Al Martinez, the Bard of L.A., remembered


For a man who lived for words, Al Martinez was nearly speechless when he visited the Huntington Library three years ago. He was there to see an exhibit that featured decades of his work as a reporter and columnist.  “This is really nice,” he could only tell me.  I had spoken to Al while I worked as an editor for the Daily News on Sundays, when he had written a column for us. Among those, was a series of stories about his daughter’s death from cancer.   Then I met him in person for the first time at the Huntington for the opening of an exhibit about him. Standing in front of all those glass cases where his work had been displayed, he was quiet and humble and genuinely touched that so many people had been touched by his stories.  Martinez was dubbed the Bard of L.A. because of his lyrical style of writing about the complexities of life in Los Angeles, one person, one place and one event at a time, said Sue Hodson, curator of literary manuscripts at The Huntington. Martinez died on Jan. 12, 2015.  He was 85. From my story (Daily News,  March 14, 2012): 

Al Martinez came face to face with himself one recent afternoon inside the West Hall of the Huntington Library, and he was overcome by what he saw.

Surrounded by more than 50 years of his work – from Pulitzer Prize-winning columns and news features, to screenplays and books – Martinez struggled to find the right words to describe what it was like to have so much of his writing life on public display.

“This is really nice,” the Daily News columnist said Wednesday, when he visited the “Al Martinez: Bard of L.A.” exhibit for the first time.

“I’ve written so much for so many years that sometimes the old work is all new to me.”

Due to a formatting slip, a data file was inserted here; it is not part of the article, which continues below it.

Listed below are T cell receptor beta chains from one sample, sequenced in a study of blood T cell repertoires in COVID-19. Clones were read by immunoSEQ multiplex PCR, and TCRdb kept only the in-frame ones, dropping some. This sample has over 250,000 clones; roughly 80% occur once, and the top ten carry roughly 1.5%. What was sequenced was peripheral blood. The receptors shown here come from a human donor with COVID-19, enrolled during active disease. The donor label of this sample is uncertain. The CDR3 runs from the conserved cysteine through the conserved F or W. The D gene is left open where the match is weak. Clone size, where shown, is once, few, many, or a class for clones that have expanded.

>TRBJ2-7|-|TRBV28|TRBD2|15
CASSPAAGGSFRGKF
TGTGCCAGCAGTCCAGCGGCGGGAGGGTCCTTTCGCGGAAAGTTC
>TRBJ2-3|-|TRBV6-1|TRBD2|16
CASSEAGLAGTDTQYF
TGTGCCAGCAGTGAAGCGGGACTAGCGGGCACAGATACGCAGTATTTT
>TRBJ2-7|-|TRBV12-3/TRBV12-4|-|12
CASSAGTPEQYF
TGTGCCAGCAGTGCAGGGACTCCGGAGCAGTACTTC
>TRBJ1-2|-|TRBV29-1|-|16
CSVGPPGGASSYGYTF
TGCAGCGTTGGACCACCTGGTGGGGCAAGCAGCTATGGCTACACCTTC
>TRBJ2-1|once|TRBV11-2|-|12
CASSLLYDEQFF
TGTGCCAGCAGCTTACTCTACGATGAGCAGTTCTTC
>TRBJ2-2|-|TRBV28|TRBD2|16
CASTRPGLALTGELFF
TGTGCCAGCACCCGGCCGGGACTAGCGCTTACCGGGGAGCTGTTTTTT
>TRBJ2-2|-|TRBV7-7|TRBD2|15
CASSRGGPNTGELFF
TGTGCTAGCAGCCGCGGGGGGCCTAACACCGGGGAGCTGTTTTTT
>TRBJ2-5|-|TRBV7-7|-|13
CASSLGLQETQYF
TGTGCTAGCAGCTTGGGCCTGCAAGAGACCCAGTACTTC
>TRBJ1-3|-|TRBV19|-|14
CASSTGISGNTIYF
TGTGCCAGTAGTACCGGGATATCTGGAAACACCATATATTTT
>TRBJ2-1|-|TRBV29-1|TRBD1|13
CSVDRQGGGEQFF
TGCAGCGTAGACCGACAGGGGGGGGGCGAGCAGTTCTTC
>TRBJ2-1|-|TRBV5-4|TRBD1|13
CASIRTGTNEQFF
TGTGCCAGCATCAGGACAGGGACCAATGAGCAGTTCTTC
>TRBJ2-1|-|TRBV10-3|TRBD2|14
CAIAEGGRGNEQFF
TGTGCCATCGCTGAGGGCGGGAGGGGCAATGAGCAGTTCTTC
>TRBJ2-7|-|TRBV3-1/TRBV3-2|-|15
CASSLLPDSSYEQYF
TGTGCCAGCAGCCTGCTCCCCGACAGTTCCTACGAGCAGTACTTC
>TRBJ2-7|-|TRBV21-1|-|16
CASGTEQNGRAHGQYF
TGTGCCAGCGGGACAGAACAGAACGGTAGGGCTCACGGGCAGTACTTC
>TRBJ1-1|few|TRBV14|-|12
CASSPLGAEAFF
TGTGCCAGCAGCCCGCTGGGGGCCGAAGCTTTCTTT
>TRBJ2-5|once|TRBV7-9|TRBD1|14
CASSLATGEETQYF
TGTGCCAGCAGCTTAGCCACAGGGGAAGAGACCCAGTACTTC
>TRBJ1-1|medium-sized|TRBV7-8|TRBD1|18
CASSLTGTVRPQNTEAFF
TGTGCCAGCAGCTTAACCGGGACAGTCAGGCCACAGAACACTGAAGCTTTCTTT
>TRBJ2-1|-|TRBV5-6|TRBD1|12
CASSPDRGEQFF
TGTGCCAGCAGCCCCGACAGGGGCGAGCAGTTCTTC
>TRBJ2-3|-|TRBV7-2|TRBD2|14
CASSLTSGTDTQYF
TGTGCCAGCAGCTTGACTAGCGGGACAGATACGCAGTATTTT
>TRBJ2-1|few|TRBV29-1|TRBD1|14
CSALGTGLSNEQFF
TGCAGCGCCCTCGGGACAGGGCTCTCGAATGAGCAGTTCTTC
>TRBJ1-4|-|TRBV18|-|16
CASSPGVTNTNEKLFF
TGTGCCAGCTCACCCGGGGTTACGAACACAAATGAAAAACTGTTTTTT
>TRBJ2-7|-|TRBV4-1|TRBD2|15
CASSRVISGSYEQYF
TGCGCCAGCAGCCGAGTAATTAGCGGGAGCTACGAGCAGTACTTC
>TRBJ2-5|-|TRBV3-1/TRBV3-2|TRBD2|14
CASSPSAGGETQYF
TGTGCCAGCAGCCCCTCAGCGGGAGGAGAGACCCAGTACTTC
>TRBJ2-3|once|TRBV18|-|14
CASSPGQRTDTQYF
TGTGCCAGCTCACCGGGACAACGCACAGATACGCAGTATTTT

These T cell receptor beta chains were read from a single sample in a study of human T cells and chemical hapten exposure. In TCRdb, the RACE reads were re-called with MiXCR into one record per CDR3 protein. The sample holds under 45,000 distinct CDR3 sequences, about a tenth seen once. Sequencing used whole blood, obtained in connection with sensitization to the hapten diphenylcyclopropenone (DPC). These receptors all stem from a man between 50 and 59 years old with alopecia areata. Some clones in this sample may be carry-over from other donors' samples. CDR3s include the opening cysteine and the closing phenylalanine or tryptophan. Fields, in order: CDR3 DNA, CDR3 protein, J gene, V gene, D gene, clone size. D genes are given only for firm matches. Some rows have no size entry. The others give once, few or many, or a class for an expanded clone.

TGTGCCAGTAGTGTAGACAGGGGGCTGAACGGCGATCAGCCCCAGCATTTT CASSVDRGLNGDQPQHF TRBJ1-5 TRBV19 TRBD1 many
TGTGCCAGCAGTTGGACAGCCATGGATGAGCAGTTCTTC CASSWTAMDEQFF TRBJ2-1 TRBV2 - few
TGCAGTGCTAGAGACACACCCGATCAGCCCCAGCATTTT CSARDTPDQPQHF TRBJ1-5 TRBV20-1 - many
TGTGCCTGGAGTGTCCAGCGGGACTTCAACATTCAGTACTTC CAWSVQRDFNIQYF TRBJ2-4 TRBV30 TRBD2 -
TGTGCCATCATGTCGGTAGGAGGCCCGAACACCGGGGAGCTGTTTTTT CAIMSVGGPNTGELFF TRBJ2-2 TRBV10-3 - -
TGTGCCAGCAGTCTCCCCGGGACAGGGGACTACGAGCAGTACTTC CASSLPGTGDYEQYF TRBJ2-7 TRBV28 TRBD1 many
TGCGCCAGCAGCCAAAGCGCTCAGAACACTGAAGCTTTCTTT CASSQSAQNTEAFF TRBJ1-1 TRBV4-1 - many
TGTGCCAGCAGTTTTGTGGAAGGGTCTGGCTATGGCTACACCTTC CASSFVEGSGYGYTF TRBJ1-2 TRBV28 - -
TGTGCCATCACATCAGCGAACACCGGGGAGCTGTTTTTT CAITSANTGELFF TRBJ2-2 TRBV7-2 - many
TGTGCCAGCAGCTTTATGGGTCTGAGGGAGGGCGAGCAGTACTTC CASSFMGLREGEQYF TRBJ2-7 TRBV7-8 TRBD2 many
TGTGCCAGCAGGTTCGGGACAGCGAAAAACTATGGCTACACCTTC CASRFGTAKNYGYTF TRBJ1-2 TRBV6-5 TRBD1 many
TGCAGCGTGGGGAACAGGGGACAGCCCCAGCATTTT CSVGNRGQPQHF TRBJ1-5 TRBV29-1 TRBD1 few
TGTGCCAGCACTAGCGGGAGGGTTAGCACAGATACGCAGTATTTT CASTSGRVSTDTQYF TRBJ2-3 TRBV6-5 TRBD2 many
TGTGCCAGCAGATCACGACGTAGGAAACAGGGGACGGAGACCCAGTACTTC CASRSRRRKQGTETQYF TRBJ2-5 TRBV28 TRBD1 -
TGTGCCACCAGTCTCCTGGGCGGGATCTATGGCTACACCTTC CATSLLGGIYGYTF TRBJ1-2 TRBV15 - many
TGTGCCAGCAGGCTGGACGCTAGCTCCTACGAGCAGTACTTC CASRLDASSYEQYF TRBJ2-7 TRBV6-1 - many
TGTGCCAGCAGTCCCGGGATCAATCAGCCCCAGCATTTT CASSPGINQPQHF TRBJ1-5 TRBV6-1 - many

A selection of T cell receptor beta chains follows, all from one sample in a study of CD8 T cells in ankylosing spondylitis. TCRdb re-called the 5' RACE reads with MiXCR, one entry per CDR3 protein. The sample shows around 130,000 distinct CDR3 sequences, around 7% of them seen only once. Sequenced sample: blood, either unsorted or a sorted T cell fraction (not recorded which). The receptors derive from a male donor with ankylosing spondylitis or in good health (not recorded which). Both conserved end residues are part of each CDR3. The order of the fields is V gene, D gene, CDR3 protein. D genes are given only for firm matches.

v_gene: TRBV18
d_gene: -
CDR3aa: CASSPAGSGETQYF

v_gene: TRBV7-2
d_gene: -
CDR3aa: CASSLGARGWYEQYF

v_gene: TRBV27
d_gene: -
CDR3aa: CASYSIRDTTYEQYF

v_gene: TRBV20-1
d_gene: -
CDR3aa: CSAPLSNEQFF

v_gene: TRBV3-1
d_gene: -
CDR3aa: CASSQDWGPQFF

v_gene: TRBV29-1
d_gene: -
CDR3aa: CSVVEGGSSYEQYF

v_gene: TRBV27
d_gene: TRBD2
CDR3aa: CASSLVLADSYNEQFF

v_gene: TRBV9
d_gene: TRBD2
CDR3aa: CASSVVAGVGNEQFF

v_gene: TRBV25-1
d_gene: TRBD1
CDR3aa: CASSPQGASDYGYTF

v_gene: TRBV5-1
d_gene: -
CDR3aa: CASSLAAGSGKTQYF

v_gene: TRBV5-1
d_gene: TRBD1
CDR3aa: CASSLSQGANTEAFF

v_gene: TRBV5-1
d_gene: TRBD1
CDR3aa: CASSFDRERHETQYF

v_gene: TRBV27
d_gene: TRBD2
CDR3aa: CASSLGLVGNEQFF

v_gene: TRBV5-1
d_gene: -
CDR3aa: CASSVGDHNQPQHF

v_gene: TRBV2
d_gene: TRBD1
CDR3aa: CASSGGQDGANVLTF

The new exhibition at the Huntington Library opens to the public on Saturday.

Some of the items include unpublished personal work, such as the neatly typed letters sent by Martinez to his beloved wife Joanne when he was a Marine on the front lines of the Korean War.


The letters, yellowed by time, display tender moments between the couple as they talk of children and safety. “A foxhole isn’t very deep,” he wrote in one letter. “It’s inadequate actually. But in it, you feel the strength of your own protection and the power of your defense.”

Also displayed are stories from his early days as a reporter at the Richmond (Calif.) Independent beginning in 1952, clips from his time at the Oakland Tribune beginning in 1955, and excerpts of columns from his 25 years at the Los Angeles Times. The exhibit also includes corrected typescripts, first editions of his books, scripts and call sheets from his television writing days, as well as current work from the Daily News and the Topanga Messenger.

Martinez was dubbed the Bard of L.A. because of his lyrical style of writing about the complexities of life in Los Angeles, one person, one place and one event at a time, said Sue Hodson, curator of literary manuscripts at The Huntington, which began receiving the writer’s work in 2006.

“He has a way of finding those human stories that bind us all,” Hodson said. “His work can make us laugh. It can make us cry. And sometimes, it can make us angry at the world and the injustices.”

Born in Oakland, Martinez attended San Francisco State College for three years before joining the Marine Corps during the Korean War. When he returned, he studied at UC Berkeley then became a reporter at the Richmond Independent. At the Oakland Tribune, he wrote six columns a week.

Joanne, his wife of 62 years said she was amazed by how well the curators at The Huntington organized and displayed her husband’s work.

“I’ve always encouraged him to write,” she said. “I always believed he had a gift.”

“I write all the time,” Martinez, 82, said. “I even write when I’m supposed to be sleeping,”

Martinez said he views the exhibit as the end of a certain time period, but it doesn’t mark the end of his life as a writer. He continues to lead the Topanga Writers Workshop, which he created in 2009. And he still writes about his wife, his children and grandchildren, those marvelous martinis he shares with friends and other observations about living in Los Angeles.

“If I didn’t write,” Martinez said, “there wouldn’t be a me.”


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